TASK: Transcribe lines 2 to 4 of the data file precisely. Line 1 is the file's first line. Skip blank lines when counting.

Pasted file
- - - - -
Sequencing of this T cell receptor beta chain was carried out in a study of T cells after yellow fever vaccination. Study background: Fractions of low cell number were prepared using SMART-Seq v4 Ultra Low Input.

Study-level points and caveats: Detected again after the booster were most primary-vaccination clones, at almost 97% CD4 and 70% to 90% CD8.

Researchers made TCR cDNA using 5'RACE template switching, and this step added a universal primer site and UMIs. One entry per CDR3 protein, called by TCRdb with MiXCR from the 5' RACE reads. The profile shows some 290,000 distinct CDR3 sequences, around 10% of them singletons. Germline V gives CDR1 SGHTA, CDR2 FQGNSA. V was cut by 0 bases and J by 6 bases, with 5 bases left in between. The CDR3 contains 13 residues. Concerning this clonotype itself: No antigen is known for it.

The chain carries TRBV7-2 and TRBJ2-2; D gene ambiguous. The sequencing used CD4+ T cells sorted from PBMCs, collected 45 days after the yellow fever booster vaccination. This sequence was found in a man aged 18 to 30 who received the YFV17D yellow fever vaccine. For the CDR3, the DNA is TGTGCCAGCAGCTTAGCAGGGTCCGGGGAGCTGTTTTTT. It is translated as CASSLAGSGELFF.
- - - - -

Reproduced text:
Study-level points and caveats: Detected again after the booster were most primary-vaccination clones, at almost 97% CD4 and 70% to 90% CD8.

Researchers made TCR cDNA using 5'RACE template switching, and this step added a universal primer site and UMIs. One entry per CDR3 protein, called by TCRdb with MiXCR from the 5' RACE reads. The profile shows some 290,000 distinct CDR3 sequences, around 10% of them singletons. Germline V gives CDR1 SGHTA, CDR2 FQGNSA. V was cut by 0 bases and J by 6 bases, with 5 bases left in between. The CDR3 contains 13 residues. Concerning this clonotype itself: No antigen is known for it.

The chain carries TRBV7-2 and TRBJ2-2; D gene ambiguous. The sequencing used CD4+ T cells sorted from PBMCs, collected 45 days after the yellow fever booster vaccination. This sequence was found in a man aged 18 to 30 who received the YFV17D yellow fever vaccine. For the CDR3, the DNA is TGTGCCAGCAGCTTAGCAGGGTCCGGGGAGCTGTTTTTT. It is translated as CASSLAGSGELFF.